Sarah Bradford, the viscountess whose biography of the Queen earned its noble author an unaccustomed flurry of flak last week, is to face her critics in public, I can reveal. She has been persuaded to take part in a debate at the Royal Society of Literature on 22 February with her fellow royal historians Hugo Vickers and Philip Ziegler. The topic is "Royalty and restraint: should royal biographers observe a special set of rules?"
It should make for an evening of polished insults. The viscountess's book - which claims that Prince Philip had two close extramarital relationships and that a former lady-in-waiting killed herself because she was sacked - has reportedly lost her the esteem of some of her peers.
Vickers, for one, is puzzled by what he describes as the "surprisingly gossipy" extracts in a broadsheet paper. "I myself," he says, "believe you have to play by special rules, because otherwise you just can't get the access."
The evening should clarify whether or not Sarah Bradford used the royal archives for her research. "It seems that she has gained a lot of material close to the palace, so one assumes she got a certain amount of access to the archives," says Vickers. "And yet, if you do that, you have to sign a document stating that the Queen can see, and amend, the book prior to publication."
Potential gatecrashers from the media should heed Vickers's warning: "The RSL is a distinguished, learned group. The last thing we want is Sky TV cameras."
Off at sunset
Channel 4's weekend music programme The White Room featured the young turks of rock music, Blur, and the man who all but invented the genre, Little Richard, now well into his sixties and creaking a little as he climbs on top of his piano.
Although they seemed to viewers to have been on the show together, Blur and Little Richard never actually met. Little Richard recorded his set last Friday afternoon; the other acts performed before a studio audience on Friday night.
The man who gave the language awopopaloopopalambambam, and twice renounced rock'n'roll to become a Christian preacher, has converted to Judaism and told Channel 4 he would not perform on a Friday night, the start of the Jewish sabbath. So he rocked and he rolled at two in the afternoon, showering a hastily convened makeshift studio audience with religious tracts as he did so.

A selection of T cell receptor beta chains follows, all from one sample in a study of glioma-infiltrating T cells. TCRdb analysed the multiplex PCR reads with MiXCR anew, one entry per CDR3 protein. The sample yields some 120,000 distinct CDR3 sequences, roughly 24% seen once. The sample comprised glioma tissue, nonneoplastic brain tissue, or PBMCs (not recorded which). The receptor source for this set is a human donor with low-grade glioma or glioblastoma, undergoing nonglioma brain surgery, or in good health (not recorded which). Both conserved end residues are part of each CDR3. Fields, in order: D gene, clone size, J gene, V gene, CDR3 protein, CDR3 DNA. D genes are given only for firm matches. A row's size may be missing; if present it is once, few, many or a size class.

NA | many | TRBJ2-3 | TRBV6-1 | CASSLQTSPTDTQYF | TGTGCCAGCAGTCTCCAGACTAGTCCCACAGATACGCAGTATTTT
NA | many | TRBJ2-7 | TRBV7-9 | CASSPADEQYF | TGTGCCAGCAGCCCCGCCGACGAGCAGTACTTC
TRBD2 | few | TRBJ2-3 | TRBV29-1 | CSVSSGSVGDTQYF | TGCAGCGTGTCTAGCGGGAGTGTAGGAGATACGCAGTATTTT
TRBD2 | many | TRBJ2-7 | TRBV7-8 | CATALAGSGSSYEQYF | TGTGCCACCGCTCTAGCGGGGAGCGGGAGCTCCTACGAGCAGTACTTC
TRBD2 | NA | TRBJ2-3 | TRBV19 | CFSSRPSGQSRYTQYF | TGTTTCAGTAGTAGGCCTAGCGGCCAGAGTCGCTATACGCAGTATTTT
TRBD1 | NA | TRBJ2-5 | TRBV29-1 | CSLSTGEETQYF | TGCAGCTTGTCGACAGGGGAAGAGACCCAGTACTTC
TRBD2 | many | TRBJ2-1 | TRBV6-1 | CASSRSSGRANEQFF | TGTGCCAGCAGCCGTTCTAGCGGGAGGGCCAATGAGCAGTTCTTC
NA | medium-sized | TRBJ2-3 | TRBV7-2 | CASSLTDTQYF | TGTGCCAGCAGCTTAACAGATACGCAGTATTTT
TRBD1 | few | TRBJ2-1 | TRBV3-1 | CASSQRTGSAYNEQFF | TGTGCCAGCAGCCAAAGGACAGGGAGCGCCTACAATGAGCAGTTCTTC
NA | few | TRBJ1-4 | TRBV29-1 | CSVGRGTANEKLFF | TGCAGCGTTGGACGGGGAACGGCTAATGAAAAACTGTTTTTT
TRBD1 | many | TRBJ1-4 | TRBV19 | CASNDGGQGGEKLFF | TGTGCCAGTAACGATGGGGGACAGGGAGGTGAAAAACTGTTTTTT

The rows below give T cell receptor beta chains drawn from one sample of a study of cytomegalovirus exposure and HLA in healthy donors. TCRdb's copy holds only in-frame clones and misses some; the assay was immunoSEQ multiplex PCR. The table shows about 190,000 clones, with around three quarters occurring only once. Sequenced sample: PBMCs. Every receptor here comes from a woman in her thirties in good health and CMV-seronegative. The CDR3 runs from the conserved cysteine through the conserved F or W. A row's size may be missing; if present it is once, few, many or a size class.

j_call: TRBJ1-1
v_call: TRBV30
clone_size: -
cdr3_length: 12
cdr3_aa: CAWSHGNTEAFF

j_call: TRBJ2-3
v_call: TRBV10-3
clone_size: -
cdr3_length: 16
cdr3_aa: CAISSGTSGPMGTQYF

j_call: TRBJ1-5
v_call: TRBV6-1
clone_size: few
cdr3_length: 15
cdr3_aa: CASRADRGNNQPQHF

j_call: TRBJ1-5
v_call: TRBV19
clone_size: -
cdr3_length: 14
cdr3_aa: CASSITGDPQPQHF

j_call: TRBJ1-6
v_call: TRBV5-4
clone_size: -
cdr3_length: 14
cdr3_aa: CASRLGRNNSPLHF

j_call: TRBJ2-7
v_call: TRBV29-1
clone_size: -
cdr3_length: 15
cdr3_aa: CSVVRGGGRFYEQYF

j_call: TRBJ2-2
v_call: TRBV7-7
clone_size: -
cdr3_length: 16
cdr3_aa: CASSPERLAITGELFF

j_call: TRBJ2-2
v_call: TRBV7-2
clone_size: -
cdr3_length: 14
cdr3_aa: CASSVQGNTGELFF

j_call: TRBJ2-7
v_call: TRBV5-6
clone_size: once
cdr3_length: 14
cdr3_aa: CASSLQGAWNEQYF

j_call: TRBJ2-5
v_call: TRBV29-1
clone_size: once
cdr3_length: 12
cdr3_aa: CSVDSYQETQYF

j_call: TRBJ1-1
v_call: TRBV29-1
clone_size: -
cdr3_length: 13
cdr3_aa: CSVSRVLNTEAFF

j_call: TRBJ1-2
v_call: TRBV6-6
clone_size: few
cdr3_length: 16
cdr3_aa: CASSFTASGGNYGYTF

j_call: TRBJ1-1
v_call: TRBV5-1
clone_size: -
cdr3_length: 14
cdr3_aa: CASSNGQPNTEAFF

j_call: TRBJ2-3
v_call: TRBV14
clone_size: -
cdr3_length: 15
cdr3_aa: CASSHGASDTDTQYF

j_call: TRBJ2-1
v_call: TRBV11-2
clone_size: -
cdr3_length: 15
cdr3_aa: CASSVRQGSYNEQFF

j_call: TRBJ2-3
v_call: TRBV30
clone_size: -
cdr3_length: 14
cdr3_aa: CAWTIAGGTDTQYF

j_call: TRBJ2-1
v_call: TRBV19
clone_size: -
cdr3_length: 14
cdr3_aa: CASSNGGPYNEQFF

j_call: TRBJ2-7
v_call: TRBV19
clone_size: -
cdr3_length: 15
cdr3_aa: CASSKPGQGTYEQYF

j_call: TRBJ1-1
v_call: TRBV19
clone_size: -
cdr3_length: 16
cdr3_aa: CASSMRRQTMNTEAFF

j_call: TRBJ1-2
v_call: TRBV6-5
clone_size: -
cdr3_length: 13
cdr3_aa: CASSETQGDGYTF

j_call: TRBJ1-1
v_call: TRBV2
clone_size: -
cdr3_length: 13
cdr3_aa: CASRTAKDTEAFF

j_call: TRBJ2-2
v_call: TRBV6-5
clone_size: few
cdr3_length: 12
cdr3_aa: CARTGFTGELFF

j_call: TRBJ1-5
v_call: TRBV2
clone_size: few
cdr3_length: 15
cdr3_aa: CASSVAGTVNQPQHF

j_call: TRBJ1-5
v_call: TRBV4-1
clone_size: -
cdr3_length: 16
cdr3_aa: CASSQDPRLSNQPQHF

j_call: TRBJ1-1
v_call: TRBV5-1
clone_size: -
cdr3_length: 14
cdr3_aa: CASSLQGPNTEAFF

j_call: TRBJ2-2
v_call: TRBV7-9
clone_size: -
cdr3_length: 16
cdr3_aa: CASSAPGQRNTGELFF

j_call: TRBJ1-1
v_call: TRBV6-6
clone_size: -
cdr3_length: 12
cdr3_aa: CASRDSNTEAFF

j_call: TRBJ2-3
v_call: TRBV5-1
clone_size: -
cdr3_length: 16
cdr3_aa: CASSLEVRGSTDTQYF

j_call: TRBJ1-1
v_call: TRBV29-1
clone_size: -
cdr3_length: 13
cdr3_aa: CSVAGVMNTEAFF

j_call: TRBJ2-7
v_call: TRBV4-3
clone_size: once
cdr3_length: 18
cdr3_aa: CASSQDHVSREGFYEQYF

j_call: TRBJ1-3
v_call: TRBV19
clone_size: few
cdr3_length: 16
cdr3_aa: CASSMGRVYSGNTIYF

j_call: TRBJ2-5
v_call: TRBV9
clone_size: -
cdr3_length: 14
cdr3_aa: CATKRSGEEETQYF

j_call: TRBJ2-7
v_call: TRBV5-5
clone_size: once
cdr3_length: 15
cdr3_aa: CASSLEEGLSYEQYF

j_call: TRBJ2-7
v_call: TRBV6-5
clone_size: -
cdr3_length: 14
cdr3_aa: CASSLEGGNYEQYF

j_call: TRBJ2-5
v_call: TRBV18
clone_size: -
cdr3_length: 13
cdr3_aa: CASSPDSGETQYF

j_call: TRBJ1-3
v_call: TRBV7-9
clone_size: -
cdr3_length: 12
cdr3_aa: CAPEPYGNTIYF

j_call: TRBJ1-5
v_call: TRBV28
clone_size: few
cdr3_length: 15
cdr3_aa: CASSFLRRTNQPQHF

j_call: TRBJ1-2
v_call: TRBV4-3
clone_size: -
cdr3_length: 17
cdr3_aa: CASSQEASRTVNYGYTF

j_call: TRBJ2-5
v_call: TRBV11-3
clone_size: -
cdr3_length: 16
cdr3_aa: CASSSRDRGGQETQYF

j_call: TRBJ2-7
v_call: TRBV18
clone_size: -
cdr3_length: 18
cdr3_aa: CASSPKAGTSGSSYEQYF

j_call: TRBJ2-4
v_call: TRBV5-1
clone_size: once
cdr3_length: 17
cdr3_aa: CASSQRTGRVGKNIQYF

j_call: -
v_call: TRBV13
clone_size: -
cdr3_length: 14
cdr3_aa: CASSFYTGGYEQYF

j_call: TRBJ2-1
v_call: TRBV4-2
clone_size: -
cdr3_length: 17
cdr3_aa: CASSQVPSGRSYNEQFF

Disgusted of Tunbridge Wells may think twice in future before reaching for his pen. He may find he receives some unwanted communication by return of post. One letter writer to the Times last week received junk mail from two organisations.One, from a travel agent, began: "It was a pleasure to read your recent letter to the Editor of the Times and I hope that you will find the information contained in this letter useful ..."
There was one scene from Friday's Commons launch of a new political TV soap opera that I would have no hesitation in putting into the script right away. The Tory MP Michael Brown, adviser on Annie's Bar, was busily telling journalists about the true identities of certain characters in the series. This brought a scowl to the face of one onlooker, Derek Draper, formerly known as the spin doctor's spin doctor (he used to advise Peter Mandelson). "He's giving too much away," muttered an agitated Draper, under his breath.
Brown was oblivious. "And here's another hint," he continued. "If you were to think that one of the characters was Peter Mandelson you wouldn't be far wrong."
At this, the old "master-protect" button went off in Draper's brain. He marched up to Brown, put an arm round him and swept him away.
Out of puff
Some employers ban smoking and tell the addicts to like it or lump it. Some allow them a room to gather and blow smoke at each other. Only a publisher would give them their own personal analysts. The bosses at Macmillan are offering their 600 staff either nicotine patches or hypnotherapy sessions to smooth the transition to a nicotine-free zone. Authors wondering why it takes so long for their manuscripts to be returned now know. The editors are all in therapy.Reuse content